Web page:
What we’ve eaten at the past three meetings…
I completed this labour of love in July and it was recently broadcast to our ECHO Asia network. I’m thrilled because it’s the first comprehensive listing of our seed bank offerings to send out to people working in the field with poor communities. And it’s exciting to think of how so many local, order open-pollinated food plants we’ve collected that have the potential to help people grow food or generate income.
June marks the 8th month into my 3rd year in Thailand! It’s amazing how time flies and creeps by at the same time.
Click here to find out what these cute spoons are doing at our seed bank 🙂
My friend Brenda is a farmer back home in Ontario and her neighbour came out to the seedbank a few weeks ago to visit. Jon’s an organic farmer who produces mushrooms using an old Japanese method and asparagus, urticaria among other things. It was terrific to talk farming with someone who’s been in the business for over 25 years; he ended up writing an article on our seedbank so check it out!
I’ve been going through reams of books and countless databases as part of my research for our seed catalogue that we hope to open on-line in April (gulp!). I came across this simple but comprehensive video on the rice bean (Vigna umbellata) and why it benefits the poor, about it subsistence farmers who grow in the the mountains of Nepal.
It’s a neglected, thumb under-used crop that has so many advantages in making soil better, visit web feeding animals, and as a good food source…we LOVE these characteristics at the seedbank! Rice bean is part of our seedbank inventory and we source it from local farmers in Chiang Dao district. Take 10 minutes and watch it! Reminds me so much of the folks we work with here in northern Thailand.
Three months into my work setting up the seed bank for ECHO Asia and I’m still grasping the overall scope of the project. I continue to try to adapt my Type A and western working style to the slower pace (some might say relaxed, see I just say slow) at UHDP – where the ECHO seed bank is based. I might sound less optimistic than other posts, perhaps a tad cynical but I’m beginning to comprehend the frustrations of being a foreigner working in Thailand, no matter that I’ve been here for over a year.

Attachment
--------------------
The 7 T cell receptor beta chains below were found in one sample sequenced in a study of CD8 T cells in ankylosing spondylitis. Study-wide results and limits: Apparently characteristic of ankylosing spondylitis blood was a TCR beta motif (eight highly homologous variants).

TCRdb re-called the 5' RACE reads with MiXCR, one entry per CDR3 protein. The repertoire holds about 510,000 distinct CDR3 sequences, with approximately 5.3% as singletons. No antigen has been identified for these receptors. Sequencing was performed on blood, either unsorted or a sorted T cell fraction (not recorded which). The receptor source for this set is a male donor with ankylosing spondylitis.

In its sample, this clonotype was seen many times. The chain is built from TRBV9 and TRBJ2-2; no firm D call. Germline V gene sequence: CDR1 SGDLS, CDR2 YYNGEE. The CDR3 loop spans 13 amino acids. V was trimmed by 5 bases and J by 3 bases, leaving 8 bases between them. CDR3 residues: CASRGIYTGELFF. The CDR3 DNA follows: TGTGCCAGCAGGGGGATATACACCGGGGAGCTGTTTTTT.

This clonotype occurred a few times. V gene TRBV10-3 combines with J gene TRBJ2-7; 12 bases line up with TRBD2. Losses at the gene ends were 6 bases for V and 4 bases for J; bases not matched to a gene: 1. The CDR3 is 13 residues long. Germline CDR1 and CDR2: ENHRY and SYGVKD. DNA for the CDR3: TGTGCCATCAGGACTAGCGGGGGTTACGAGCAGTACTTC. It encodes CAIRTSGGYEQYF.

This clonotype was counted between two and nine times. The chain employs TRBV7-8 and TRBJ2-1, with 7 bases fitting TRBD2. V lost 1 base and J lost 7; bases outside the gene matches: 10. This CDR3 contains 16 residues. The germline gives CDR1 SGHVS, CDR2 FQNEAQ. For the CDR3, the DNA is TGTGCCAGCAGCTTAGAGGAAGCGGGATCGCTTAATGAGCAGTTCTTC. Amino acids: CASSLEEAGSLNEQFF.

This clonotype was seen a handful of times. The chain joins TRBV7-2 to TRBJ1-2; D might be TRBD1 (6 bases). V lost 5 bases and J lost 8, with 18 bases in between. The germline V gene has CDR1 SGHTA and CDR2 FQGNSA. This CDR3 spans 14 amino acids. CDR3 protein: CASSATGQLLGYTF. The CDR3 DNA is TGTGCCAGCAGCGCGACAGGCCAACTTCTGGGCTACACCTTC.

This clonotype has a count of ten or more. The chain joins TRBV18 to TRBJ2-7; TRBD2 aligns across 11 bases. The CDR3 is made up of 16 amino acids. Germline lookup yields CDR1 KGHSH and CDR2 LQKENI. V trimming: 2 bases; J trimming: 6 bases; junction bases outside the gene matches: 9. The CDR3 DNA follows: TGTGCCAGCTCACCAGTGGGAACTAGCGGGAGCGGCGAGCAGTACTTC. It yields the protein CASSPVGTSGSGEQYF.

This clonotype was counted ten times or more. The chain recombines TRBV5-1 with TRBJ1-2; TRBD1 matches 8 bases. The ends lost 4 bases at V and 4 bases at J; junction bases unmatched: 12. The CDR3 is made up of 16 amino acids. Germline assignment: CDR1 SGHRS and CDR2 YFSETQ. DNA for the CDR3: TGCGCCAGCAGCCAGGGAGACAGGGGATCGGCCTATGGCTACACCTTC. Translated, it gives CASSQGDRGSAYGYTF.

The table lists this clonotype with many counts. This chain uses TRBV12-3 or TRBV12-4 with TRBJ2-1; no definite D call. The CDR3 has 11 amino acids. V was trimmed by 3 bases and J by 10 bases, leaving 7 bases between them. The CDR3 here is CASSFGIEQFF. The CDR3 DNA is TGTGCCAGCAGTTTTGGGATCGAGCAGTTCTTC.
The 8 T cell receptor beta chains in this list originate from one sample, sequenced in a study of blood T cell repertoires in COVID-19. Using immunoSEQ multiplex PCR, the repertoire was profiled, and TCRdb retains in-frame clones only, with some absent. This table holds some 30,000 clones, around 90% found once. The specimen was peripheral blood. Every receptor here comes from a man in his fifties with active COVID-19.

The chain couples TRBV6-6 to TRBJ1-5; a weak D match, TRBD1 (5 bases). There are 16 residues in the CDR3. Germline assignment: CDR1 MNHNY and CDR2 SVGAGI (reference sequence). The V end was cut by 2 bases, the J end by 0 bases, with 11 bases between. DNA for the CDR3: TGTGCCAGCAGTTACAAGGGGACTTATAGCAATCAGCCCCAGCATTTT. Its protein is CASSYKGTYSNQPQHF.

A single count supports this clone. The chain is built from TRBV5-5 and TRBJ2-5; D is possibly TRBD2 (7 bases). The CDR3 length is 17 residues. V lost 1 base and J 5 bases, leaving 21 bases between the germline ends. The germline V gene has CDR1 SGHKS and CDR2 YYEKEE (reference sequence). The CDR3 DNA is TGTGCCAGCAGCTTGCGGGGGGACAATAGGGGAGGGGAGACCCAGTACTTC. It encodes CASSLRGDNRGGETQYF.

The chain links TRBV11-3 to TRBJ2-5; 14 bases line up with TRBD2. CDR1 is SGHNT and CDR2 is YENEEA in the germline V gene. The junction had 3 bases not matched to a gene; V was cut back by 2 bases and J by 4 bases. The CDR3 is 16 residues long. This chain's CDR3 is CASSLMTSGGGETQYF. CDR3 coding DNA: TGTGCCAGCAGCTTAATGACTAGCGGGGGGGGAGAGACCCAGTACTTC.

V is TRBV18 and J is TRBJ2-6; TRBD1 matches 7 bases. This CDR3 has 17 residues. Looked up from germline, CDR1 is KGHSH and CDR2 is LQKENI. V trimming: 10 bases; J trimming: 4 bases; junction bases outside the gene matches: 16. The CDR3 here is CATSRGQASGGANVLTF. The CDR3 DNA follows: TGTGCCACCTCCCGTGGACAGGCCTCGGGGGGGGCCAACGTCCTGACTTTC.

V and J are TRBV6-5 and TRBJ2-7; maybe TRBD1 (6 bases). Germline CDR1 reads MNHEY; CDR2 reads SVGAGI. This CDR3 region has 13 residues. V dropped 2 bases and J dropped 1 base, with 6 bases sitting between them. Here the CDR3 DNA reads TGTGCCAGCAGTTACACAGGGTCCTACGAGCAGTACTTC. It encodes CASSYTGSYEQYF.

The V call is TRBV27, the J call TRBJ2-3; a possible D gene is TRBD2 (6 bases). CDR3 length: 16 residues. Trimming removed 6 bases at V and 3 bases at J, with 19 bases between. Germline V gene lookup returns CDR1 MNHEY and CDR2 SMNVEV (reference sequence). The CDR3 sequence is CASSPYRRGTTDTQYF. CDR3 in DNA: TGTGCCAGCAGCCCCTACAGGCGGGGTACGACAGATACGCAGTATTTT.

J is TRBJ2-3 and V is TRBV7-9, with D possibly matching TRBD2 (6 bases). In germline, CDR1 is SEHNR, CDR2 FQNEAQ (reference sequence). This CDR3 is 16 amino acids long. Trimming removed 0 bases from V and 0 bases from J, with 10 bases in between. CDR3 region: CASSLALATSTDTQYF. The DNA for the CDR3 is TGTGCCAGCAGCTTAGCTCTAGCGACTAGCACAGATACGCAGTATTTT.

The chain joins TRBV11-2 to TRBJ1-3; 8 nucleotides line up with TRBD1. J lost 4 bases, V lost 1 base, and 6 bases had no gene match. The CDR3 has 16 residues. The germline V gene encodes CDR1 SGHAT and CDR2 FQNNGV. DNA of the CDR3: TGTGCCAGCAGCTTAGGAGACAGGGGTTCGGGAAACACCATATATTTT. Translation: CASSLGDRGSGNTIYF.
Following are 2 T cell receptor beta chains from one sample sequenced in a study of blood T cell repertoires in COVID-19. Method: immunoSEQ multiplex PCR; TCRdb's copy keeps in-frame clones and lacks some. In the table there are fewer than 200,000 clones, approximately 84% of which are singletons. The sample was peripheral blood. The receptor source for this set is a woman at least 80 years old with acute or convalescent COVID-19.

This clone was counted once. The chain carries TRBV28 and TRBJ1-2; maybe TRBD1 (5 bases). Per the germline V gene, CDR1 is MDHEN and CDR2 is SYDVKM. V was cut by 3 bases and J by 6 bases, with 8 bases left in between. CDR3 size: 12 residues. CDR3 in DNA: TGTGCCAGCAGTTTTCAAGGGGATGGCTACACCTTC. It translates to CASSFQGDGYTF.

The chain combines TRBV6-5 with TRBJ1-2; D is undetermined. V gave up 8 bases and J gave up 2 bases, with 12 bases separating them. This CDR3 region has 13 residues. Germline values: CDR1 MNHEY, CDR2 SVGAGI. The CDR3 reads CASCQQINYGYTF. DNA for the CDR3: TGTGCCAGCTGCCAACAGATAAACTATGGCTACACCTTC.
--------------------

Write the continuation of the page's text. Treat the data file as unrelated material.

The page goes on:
Working on a technical project using my conversational Thai borders on the absurd at times. Fortunately Leu and I are developing our own way of communicating using both basic Thai and English. But witness my attempts to discuss custom-building a seed drying cabinet with the local carpenter and electrician – they are northern Thai but I don’t speak their dialect at all; their central Thai is so littered with northern Thai that I barely understand. I used pictures on my computer, maniacal hand gestures to indicate height and a hand drawn blueprint to communicate. The result (see above) would make any of you ergonomics/human usability folks cringe – if the top door opens, it unlatches the other very heavy doors and will cause the bottom door to drop on your foot if you don’t step away in time – this happened to poor Leu. TIT, folks, TIT (this is Thailand). But because I’m a half-glass full kind of gal, it’s another lesson learned in patience and improving my communication skills for the next construction project. I did talk to the carpenter afterwards and he changed the ways the doors are closed so no more broken feet!
The concept of team work is so much more important to me now, as I realize just how big this seed bank project is. Each of us have various important roles to play and to do well: Leu plants, harvests, weeds, cuts grass, inspects the plants and is really handy at building fences. My strengths are in prioritizing tasks, seeing where we need extra help, creating materials to teach Leu about seed bank procedures, documenting and being liaison between Rick (at headquarters 4 hours away in Chiang Mai) and our seed bank team. Phoebe is in charge of experimenting with vaccuum sealing as a method of storing seeds – her final report will be important evidence in proving that certain methods of storage are better than just sticking seeds in a plastic bag.
Seed bank work is tedious and frustrating – two steps forward and ten steps back. It is frustrating to be held captive by the life cycle of plants – I am so NOT a farmer – and the limitations of my language. There is no glamour at all in what I do (not that that was the reason I’m doing this) and more often than not, I feel completely ineffective and unproductive. It was reassuring to hear from Leu that he feels the same way. But we have our work cut out for us and that’s just what it is: hard work. I hope I can report good things next time I write about the seed bank.